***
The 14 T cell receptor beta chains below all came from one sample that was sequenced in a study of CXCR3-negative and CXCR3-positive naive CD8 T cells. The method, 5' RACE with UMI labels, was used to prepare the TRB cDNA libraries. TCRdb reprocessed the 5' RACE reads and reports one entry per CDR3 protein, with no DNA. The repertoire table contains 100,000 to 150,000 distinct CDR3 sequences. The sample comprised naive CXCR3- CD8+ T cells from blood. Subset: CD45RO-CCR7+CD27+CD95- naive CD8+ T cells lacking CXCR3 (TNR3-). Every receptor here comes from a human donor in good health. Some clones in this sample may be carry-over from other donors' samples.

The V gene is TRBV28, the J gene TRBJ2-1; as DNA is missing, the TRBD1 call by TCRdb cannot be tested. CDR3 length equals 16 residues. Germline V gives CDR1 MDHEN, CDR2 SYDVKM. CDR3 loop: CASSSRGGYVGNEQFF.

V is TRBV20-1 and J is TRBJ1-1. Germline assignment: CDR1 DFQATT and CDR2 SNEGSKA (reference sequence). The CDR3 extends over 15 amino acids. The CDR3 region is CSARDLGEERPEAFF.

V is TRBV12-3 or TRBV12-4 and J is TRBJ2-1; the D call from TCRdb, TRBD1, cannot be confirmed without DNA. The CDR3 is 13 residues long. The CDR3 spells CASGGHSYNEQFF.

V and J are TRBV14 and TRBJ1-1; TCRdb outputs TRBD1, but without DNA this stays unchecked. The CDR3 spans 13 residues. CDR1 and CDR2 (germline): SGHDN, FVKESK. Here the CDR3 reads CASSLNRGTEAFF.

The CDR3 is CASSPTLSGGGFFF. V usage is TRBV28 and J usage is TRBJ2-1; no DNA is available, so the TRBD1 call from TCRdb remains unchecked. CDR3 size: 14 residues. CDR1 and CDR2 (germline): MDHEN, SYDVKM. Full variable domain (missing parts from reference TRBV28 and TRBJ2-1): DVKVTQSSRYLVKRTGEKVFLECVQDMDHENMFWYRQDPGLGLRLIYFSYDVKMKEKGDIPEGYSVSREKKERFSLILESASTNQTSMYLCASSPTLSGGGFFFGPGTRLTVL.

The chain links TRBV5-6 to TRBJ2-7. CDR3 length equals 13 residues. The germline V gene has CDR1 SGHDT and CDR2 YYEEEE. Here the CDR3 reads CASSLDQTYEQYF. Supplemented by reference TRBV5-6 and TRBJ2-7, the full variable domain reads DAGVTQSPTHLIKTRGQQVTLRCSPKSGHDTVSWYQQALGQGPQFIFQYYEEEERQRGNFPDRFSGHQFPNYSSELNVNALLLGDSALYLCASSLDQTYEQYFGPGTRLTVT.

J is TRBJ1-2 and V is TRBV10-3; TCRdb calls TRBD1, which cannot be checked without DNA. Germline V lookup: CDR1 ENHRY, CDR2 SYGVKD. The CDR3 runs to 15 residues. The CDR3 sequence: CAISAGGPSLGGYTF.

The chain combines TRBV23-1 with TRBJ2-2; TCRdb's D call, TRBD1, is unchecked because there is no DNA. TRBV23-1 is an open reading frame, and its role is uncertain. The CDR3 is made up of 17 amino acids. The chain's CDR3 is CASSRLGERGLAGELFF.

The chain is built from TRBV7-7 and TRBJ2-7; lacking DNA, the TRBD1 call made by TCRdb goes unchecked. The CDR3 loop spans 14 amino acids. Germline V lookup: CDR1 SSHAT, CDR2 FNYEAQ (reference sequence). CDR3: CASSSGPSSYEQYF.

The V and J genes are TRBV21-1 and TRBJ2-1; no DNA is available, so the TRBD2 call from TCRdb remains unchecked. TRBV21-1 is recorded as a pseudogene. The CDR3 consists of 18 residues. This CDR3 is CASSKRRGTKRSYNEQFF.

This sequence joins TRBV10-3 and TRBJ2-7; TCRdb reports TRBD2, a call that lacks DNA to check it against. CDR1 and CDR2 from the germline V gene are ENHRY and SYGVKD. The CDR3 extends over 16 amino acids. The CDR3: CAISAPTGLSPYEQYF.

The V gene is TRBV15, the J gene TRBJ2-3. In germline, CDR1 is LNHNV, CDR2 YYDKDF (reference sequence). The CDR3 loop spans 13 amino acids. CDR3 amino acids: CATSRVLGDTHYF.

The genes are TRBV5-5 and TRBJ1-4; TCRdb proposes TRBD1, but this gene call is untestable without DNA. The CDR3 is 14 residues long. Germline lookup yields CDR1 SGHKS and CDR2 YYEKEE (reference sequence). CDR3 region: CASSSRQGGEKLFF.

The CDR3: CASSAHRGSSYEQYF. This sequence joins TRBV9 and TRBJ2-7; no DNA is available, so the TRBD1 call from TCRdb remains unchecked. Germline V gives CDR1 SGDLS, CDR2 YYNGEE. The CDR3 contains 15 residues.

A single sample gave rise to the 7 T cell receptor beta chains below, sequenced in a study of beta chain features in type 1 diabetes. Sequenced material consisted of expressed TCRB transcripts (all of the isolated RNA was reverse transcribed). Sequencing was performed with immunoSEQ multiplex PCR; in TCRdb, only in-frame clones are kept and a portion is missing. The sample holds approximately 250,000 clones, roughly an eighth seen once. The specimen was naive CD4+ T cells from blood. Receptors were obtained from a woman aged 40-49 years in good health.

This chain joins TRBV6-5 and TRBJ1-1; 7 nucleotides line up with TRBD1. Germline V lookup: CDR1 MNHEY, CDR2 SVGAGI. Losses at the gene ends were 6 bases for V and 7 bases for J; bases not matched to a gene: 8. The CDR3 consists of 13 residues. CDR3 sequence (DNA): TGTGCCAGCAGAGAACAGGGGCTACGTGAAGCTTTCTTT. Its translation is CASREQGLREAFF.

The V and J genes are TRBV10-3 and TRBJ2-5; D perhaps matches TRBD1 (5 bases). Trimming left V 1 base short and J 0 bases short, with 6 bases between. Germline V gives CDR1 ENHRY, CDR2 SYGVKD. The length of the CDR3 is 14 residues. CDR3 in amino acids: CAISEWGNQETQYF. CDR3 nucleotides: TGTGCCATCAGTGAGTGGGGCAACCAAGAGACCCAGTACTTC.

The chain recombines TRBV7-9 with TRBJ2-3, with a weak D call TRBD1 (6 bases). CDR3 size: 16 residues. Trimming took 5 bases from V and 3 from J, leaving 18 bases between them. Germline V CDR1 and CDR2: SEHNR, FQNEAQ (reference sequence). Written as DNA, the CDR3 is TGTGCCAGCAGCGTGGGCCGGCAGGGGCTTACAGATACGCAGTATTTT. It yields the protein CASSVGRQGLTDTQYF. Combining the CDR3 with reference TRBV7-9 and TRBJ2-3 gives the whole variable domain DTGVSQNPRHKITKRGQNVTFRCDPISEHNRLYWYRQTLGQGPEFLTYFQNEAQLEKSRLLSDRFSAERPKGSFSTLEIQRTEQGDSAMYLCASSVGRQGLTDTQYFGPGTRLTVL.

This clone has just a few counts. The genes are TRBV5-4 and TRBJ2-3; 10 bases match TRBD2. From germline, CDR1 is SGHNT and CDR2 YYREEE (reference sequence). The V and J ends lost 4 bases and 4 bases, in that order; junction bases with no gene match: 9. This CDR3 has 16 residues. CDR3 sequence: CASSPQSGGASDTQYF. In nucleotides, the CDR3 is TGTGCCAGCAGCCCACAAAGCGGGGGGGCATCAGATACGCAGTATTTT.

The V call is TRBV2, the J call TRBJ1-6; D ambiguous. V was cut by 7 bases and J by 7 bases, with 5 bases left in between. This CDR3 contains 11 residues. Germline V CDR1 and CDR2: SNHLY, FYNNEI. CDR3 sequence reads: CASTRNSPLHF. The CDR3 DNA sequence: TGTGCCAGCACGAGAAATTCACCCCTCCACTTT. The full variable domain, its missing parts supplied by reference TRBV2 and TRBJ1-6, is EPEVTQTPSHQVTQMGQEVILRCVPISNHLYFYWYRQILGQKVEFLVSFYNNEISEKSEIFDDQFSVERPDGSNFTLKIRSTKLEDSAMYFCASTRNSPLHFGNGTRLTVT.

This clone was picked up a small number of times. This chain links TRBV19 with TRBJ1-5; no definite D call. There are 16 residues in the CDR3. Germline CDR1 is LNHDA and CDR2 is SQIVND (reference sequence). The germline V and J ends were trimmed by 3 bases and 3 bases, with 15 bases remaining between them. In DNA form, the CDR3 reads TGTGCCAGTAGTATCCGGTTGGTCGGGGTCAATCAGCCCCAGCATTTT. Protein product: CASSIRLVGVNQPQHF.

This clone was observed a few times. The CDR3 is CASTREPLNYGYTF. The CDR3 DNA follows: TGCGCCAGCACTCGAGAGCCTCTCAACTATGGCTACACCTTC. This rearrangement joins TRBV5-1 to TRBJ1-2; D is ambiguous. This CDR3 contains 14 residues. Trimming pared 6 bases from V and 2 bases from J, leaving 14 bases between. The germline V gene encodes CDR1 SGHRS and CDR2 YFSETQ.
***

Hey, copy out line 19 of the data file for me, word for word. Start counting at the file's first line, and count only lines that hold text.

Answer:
The chain recombines TRBV7-9 with TRBJ2-3, with a weak D call TRBD1 (6 bases). CDR3 size: 16 residues. Trimming took 5 bases from V and 3 from J, leaving 18 bases between them. Germline V CDR1 and CDR2: SEHNR, FQNEAQ (reference sequence). Written as DNA, the CDR3 is TGTGCCAGCAGCGTGGGCCGGCAGGGGCTTACAGATACGCAGTATTTT. It yields the protein CASSVGRQGLTDTQYF. Combining the CDR3 with reference TRBV7-9 and TRBJ2-3 gives the whole variable domain DTGVSQNPRHKITKRGQNVTFRCDPISEHNRLYWYRQTLGQGPEFLTYFQNEAQLEKSRLLSDRFSAERPKGSFSTLEIQRTEQGDSAMYLCASSVGRQGLTDTQYFGPGTRLTVL.